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Peter Gammons
April 16, 1990
Today's players are bigger and stronger, and they make more money. But is the game Bo knows really better than its distant cousin of 40 years ago, when a Duke ruled in Flatbush and Ted Williams was still the king of Swing?
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April 16, 1990

A Tale Of Two Eras

Today's players are bigger and stronger, and they make more money. But is the game Bo knows really better than its distant cousin of 40 years ago, when a Duke ruled in Flatbush and Ted Williams was still the king of Swing?

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Baseball in 1950 stood at the end of the era built by Babe Ruth. It was still something people saw on news-reels in flickering black and white—though there were precious few black faces on the field. Jackie Robinson was in his fourth season with the Brooklyn Dodgers, and there were only eight other blacks and nine Latins in the majors, compared with 159 blacks and 107 Latins last season. Such black superstars as Willie Mays, Henry Aaron and Ernie Banks had yet to arrive at the recently unlocked gates of the big leagues.

Some old-timers, among them Cub manager Don Zimmer, who was a hot minor league prospect in 1950, insist that the differences between then and now are not important. "The game is the same," says Zimmer. "Ninety feet. Four balls, three strikes, three outs, 60 feet, six inches. Society changes. The game's the same."

But many former players who mastered baseball in that era will tell you that the game is not the same, that quality has been watered down by expansion. Gordon Goldsberry, a first baseman for the Chicago White Sox in 1950 and currently a special assistant for the Baltimore Orioles, says, "My contemporaries believe that with nearly 40 percent more major league teams today, nearly 40 percent of the players active now couldn't have made the majors in 1950. Where there were 12 or 13 quality players on each team then, now there are eight or 10. You don't see the depth in the starting rotations you saw then. If Cleveland came in, you got Bob Lemon, Bob Feller, Early Wynn and Mike Garcia. Detroit? Hal Newhouser, Virgil Trucks, Fred Hutchinson, Dizzy Trout, Art Houtteman. New York? Vic Raschi, Allie Reynolds, Eddie Lopat, Whitey Ford."

Los Angeles Dodger manager Tom Lasorda was coming up through the Brooklyn farm system in 1950, and to him, the game was measurably superior back then. "The caliber of ball isn't as strong now," he says. "There were only 16 teams then. You could hit.380 in the minors and get sent back. The Dodgers had 24 farm clubs. Players were standing in line, waiting."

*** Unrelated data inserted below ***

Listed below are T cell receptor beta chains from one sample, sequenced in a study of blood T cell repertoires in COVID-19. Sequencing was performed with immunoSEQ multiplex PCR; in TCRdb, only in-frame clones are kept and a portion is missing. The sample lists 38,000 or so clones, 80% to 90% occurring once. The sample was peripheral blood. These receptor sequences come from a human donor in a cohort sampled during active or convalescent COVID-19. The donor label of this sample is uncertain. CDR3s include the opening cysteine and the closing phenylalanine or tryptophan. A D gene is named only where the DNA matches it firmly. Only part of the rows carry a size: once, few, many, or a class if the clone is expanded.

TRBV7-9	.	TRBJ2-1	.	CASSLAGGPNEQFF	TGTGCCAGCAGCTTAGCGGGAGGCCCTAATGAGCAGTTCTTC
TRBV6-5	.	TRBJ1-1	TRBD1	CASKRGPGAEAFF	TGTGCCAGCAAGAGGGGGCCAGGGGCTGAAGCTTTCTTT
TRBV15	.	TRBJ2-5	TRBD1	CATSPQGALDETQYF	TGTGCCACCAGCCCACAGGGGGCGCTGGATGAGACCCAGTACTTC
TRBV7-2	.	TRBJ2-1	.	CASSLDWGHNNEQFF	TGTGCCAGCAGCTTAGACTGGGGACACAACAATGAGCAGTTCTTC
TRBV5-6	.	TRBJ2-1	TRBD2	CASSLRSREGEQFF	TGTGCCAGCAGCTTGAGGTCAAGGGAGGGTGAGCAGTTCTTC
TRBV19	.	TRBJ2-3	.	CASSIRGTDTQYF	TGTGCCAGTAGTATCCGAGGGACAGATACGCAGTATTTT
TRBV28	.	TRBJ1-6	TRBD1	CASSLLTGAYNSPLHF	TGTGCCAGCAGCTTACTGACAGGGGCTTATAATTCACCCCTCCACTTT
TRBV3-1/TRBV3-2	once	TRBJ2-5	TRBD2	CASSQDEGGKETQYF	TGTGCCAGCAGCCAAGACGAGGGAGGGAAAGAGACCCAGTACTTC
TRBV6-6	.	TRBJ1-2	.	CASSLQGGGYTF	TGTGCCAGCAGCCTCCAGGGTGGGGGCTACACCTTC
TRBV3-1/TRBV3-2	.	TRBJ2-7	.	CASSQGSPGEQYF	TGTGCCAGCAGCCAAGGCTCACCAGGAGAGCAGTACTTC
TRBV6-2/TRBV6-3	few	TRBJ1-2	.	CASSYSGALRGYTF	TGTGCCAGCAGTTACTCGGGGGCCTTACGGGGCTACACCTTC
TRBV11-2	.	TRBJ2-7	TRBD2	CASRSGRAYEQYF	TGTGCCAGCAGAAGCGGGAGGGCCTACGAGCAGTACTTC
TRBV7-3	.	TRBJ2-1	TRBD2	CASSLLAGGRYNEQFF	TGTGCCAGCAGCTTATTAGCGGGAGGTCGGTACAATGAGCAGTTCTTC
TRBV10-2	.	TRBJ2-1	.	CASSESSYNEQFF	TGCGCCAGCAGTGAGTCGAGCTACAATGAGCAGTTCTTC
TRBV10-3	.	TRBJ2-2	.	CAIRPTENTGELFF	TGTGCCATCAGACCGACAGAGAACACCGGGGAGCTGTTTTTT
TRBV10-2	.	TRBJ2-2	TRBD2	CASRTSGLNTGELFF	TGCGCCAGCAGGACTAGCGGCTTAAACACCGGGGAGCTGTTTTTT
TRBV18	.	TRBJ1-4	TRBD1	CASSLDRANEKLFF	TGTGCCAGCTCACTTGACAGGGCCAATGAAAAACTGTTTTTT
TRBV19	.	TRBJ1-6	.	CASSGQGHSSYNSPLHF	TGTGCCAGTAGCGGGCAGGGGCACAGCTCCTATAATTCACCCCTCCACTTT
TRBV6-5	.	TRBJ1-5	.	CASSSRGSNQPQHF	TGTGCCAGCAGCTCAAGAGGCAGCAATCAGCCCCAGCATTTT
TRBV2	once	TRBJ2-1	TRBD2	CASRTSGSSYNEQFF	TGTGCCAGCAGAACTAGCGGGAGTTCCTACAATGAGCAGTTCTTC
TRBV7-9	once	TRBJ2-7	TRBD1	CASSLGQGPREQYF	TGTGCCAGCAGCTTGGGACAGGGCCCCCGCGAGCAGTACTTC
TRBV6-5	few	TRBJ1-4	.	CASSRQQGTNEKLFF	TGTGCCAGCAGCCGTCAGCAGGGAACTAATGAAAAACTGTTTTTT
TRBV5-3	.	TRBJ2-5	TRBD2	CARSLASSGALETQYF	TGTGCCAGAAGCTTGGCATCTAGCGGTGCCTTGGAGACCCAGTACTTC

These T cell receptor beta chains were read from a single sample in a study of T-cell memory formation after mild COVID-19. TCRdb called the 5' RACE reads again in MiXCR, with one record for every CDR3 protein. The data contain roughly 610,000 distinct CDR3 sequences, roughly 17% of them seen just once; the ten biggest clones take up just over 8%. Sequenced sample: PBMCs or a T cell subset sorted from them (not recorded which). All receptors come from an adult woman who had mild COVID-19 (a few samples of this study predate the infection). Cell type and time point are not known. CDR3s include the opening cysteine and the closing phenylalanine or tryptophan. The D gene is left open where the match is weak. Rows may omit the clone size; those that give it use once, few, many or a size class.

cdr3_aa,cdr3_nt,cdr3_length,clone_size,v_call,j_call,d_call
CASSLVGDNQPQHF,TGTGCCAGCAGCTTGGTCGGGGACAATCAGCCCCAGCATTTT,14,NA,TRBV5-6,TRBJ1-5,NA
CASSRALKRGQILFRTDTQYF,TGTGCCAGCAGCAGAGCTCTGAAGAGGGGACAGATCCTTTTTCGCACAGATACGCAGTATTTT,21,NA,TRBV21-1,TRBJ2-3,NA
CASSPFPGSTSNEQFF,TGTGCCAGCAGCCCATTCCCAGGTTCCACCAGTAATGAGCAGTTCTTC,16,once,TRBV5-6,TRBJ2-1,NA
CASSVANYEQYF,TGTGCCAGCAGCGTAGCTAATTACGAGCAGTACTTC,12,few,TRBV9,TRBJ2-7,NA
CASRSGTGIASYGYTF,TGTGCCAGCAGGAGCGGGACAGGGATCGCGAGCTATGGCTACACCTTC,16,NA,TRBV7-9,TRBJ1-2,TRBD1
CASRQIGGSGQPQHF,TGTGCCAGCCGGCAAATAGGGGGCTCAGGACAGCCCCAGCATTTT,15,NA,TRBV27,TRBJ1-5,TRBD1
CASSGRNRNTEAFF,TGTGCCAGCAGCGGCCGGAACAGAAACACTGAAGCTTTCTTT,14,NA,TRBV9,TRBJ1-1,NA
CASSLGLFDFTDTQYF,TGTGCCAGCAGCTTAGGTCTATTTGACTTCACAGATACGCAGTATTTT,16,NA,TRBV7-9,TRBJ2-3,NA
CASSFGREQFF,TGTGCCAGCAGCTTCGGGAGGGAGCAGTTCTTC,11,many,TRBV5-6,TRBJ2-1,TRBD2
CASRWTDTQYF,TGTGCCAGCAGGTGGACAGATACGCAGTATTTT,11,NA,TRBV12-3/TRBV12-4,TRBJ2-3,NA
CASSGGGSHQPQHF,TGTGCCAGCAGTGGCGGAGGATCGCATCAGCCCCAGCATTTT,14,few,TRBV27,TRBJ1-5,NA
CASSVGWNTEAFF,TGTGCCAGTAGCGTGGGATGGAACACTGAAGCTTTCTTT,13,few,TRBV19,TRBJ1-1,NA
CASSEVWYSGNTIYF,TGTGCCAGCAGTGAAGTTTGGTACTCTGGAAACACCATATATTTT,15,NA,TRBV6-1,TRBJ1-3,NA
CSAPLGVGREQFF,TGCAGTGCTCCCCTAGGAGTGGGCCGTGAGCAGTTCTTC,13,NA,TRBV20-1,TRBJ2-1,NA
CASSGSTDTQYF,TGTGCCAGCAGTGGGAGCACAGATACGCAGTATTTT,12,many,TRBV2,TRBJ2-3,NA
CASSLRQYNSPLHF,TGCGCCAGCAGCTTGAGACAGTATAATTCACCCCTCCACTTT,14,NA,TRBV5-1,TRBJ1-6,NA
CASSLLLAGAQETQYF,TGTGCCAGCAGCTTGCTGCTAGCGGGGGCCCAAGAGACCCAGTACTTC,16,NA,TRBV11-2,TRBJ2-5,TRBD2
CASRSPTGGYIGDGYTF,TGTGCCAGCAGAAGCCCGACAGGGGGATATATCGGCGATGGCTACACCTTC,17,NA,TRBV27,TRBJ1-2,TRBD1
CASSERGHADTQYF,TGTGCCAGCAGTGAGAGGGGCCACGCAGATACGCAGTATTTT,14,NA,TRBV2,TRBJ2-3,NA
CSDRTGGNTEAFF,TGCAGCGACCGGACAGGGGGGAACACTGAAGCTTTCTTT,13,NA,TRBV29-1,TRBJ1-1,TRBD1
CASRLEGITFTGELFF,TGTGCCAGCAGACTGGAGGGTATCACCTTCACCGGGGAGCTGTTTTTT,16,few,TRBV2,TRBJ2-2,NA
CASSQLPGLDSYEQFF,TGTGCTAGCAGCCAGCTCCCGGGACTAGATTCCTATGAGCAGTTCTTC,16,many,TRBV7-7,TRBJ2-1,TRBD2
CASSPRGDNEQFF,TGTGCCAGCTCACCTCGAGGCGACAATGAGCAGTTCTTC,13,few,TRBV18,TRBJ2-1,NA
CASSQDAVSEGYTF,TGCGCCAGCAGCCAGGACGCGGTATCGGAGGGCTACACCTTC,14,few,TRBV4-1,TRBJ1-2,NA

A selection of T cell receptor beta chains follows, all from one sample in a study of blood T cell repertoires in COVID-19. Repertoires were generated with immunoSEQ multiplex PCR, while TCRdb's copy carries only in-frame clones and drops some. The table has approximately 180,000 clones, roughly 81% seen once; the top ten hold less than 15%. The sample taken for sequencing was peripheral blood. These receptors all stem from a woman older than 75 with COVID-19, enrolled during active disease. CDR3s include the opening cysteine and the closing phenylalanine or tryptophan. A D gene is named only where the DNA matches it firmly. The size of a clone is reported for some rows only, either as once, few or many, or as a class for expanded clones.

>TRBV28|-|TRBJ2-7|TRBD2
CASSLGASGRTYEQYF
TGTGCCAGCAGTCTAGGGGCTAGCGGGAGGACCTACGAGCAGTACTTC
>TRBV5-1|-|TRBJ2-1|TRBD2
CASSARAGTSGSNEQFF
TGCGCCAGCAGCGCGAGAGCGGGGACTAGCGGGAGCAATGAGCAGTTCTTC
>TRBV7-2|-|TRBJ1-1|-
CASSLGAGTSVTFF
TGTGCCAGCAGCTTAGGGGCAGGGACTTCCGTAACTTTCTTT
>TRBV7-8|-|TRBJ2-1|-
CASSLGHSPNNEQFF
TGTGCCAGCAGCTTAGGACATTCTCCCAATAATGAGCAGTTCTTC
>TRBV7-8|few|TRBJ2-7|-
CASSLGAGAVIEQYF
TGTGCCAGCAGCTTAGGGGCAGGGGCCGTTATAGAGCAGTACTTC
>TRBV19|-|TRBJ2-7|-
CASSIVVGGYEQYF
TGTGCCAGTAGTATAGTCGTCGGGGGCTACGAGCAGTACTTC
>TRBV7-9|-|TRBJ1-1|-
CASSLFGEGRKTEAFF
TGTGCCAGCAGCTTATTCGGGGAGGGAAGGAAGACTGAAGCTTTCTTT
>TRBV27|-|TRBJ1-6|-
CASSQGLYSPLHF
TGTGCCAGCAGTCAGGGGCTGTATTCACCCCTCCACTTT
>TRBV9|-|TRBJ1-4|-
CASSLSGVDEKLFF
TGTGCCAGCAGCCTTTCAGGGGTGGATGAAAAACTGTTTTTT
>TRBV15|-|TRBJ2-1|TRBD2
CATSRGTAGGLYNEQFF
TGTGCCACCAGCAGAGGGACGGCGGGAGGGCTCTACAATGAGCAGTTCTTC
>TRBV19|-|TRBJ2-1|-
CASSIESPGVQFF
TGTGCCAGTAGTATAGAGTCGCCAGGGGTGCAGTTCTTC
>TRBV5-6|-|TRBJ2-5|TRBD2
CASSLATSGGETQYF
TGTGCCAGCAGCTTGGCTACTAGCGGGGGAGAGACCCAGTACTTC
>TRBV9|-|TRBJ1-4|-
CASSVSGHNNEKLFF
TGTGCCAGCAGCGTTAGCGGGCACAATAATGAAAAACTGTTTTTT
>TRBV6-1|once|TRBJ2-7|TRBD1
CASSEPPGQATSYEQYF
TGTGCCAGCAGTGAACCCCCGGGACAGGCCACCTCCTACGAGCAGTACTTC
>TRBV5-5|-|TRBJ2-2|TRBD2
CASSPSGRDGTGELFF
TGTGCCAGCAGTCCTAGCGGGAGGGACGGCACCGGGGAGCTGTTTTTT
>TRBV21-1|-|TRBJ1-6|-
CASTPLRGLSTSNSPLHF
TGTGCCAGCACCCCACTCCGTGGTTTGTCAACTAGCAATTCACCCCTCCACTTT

Indeed, in 1950, there were about 27 minor league jobs for every major league job; today, the ratio is 6 to 1. "Players often didn't make the majors until they were 25 or 26," says Goldsberry. "Some players rushed to the big leagues today might have gotten lost along the wayside, trying to make it up the ladder then. Players today get promoted after hitting .238."

True enough. On this year's 40-man rosters, there were 53 players who hit under .250 in the minors last season. Boston promoted a 29-year-old pitcher, Steve Ellsworth, who was 1-8 with a 5.02 ERA in Triple A; Texas brought Bobby Witt to the majors in '86 with an 0-6 minor league record. In 1949 shortstop Bobby Morgan batted .337 with 112 RBIs and scored 109 runs for the Dodgers' Triple A club in Montreal, but he couldn't crack Brooklyn's starting lineup the next season and had to settle for a role as a backup third baseman. Like Zimmer and Rocky Bridges. Morgan was stuck behind a future Hall of Famer: Pee Wee Reese.

In those days, most teams subscribed to the Darwinian model of player development. Now they hire psychologists and motivational specialists to help prospects survive. Yet it doesn't seem to have made much difference on the field. In 1950. there were seven 20-game winners and nine hitters with 30 home runs in Triple A alone. Last year, there were no 20-game winners in all the minors, and only one minor leaguer has hit 30 homers in the last two seasons—Eric Anthony in the Houston Astro system.

"The best thing about going from a 25-to 24-man roster is that now we don't have to watch that 25th man play," says Cub outfield instructor Jimmy Piersall, then a Red Sox minor league prospect. "That's how watered-down the game is today."

You would think that population growth alone would have provided more big league-caliber players. The U.S. has grown 65% since 1950. Not only that, but California has nearly tripled in size and Florida has more than quadrupled, and those two states provided 36% of the players selected in the top five rounds of last June's draft. Likewise, two other hotbeds of talent—Venezuela and the Dominican Republic—have at least tripled in population. Don't these figures mean anything?

In a word, no. True, there are more kids playing organized baseball now, but that's not what really matters. Says Montreal scouting director Gary Hughes, ''In 1950. kids went to the park or to a field and played baseball all day. Today there are so many rules at the parks, who can play? Everything is so rigidly organized. Little League is played after six o'clock or on Saturdays, period. Urban congestion has spread so far, there aren't that many open spaces to play in anyway. The open space today is the driveway, where you put up a basketball hoop. One thing everyone agrees on is that there are fewer good outfield arms today, and one reason is that kids don't have the chance to throw enough. You probably have more kids playing today, but I don't think they are actually playing more baseball."

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